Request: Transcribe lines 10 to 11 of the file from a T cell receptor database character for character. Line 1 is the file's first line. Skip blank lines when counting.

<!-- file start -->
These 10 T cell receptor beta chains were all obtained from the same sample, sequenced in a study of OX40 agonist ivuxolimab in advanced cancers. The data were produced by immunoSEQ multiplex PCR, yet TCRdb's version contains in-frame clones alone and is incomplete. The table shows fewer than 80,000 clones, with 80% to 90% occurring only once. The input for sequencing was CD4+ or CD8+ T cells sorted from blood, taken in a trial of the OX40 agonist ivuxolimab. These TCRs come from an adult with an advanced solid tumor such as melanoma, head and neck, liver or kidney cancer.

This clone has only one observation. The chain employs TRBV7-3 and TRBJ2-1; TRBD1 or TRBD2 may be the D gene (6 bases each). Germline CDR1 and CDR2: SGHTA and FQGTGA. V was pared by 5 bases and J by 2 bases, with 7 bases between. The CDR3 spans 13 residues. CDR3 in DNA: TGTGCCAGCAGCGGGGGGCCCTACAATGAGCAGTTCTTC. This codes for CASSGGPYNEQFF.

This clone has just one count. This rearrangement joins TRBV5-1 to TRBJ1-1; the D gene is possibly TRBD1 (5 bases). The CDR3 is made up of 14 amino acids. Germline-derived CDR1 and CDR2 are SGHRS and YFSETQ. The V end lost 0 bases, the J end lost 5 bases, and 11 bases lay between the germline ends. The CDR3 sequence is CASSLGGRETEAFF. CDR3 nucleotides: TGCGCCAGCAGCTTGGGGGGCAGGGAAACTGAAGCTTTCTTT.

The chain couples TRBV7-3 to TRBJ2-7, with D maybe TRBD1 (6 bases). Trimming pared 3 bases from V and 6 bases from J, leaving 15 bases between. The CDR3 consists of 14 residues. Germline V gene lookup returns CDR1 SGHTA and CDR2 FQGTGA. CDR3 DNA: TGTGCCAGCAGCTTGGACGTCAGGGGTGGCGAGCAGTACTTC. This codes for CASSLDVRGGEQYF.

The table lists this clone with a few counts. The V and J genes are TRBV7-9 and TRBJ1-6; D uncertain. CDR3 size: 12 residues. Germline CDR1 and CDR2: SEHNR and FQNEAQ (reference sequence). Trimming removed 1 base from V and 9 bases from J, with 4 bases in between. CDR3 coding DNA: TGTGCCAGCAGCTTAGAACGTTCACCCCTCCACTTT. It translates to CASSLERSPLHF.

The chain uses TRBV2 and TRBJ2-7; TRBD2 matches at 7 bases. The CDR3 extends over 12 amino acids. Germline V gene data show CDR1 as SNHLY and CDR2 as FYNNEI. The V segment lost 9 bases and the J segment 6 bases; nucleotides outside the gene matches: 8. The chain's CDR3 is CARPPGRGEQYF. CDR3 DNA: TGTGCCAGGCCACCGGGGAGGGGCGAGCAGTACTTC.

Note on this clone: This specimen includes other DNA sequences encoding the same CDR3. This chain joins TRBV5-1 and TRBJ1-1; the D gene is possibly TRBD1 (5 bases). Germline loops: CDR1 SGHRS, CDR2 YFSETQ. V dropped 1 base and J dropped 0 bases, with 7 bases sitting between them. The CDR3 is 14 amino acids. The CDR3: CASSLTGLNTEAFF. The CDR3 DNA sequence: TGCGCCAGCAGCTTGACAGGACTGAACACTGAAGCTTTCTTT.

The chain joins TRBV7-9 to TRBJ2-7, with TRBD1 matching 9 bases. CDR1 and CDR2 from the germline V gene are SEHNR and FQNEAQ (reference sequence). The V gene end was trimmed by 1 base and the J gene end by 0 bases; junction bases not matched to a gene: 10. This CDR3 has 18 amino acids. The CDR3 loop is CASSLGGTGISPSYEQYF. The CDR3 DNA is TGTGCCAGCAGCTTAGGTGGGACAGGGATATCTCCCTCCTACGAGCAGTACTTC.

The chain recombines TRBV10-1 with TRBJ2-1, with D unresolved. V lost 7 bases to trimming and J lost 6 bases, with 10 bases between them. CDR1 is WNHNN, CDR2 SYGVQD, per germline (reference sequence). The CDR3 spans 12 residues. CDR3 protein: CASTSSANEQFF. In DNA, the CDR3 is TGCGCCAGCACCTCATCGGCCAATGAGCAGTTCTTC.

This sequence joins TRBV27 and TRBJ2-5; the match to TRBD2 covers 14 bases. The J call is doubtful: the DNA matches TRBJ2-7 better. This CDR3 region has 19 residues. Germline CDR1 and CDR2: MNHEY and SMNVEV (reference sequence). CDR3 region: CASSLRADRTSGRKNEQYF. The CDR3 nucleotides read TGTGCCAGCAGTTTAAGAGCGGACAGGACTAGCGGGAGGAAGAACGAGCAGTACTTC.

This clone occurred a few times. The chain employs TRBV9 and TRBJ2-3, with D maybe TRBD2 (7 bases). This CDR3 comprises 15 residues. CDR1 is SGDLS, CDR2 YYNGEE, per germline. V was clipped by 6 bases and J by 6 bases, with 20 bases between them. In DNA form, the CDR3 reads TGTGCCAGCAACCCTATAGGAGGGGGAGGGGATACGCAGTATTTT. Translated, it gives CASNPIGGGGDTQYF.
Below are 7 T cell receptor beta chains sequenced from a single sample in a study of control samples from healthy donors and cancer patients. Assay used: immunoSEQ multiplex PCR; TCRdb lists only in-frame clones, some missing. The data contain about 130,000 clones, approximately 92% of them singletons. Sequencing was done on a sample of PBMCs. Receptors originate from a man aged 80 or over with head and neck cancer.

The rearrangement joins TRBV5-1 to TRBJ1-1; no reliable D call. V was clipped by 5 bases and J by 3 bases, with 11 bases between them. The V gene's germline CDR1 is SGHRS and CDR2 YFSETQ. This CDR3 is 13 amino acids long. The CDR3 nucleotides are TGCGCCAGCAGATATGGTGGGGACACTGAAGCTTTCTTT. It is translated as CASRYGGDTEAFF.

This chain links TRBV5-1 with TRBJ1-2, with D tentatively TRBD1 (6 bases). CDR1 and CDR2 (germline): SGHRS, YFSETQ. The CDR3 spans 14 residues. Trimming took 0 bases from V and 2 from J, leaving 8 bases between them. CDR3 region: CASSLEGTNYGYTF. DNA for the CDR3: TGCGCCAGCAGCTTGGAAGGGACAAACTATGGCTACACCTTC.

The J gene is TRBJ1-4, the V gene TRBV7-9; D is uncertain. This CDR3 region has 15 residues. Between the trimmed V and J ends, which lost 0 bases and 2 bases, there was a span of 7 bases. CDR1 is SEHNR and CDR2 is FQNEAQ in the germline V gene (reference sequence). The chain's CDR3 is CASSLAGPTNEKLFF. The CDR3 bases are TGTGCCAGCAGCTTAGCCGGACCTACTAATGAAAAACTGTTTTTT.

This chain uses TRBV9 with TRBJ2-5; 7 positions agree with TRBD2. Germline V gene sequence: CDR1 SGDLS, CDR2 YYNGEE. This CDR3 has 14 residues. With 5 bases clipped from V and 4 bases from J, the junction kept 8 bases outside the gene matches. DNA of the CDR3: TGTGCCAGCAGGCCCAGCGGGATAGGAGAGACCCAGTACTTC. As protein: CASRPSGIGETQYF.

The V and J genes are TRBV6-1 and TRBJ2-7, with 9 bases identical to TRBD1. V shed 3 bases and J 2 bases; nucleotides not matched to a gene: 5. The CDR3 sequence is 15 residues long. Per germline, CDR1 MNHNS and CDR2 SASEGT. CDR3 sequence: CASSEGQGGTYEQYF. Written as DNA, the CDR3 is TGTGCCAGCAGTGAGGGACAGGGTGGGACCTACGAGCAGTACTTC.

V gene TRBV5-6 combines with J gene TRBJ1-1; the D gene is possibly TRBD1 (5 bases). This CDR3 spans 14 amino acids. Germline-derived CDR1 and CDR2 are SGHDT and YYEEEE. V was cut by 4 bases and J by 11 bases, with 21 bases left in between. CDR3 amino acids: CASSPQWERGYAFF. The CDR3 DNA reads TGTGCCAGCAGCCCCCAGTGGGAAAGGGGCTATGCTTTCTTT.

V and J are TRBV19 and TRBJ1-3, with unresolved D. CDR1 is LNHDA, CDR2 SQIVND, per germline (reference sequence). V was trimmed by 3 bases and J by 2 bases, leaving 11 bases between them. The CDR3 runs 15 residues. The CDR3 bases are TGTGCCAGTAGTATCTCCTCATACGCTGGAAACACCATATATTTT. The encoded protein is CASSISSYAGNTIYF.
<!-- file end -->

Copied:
This sequence joins TRBV27 and TRBJ2-5; the match to TRBD2 covers 14 bases. The J call is doubtful: the DNA matches TRBJ2-7 better. This CDR3 region has 19 residues. Germline CDR1 and CDR2: MNHEY and SMNVEV (reference sequence). CDR3 region: CASSLRADRTSGRKNEQYF. The CDR3 nucleotides read TGTGCCAGCAGTTTAAGAGCGGACAGGACTAGCGGGAGGAAGAACGAGCAGTACTTC.

This clone occurred a few times. The chain employs TRBV9 and TRBJ2-3, with D maybe TRBD2 (7 bases). This CDR3 comprises 15 residues. CDR1 is SGDLS, CDR2 YYNGEE, per germline. V was clipped by 6 bases and J by 6 bases, with 20 bases between them. In DNA form, the CDR3 reads TGTGCCAGCAACCCTATAGGAGGGGGAGGGGATACGCAGTATTTT. Translated, it gives CASNPIGGGGDTQYF.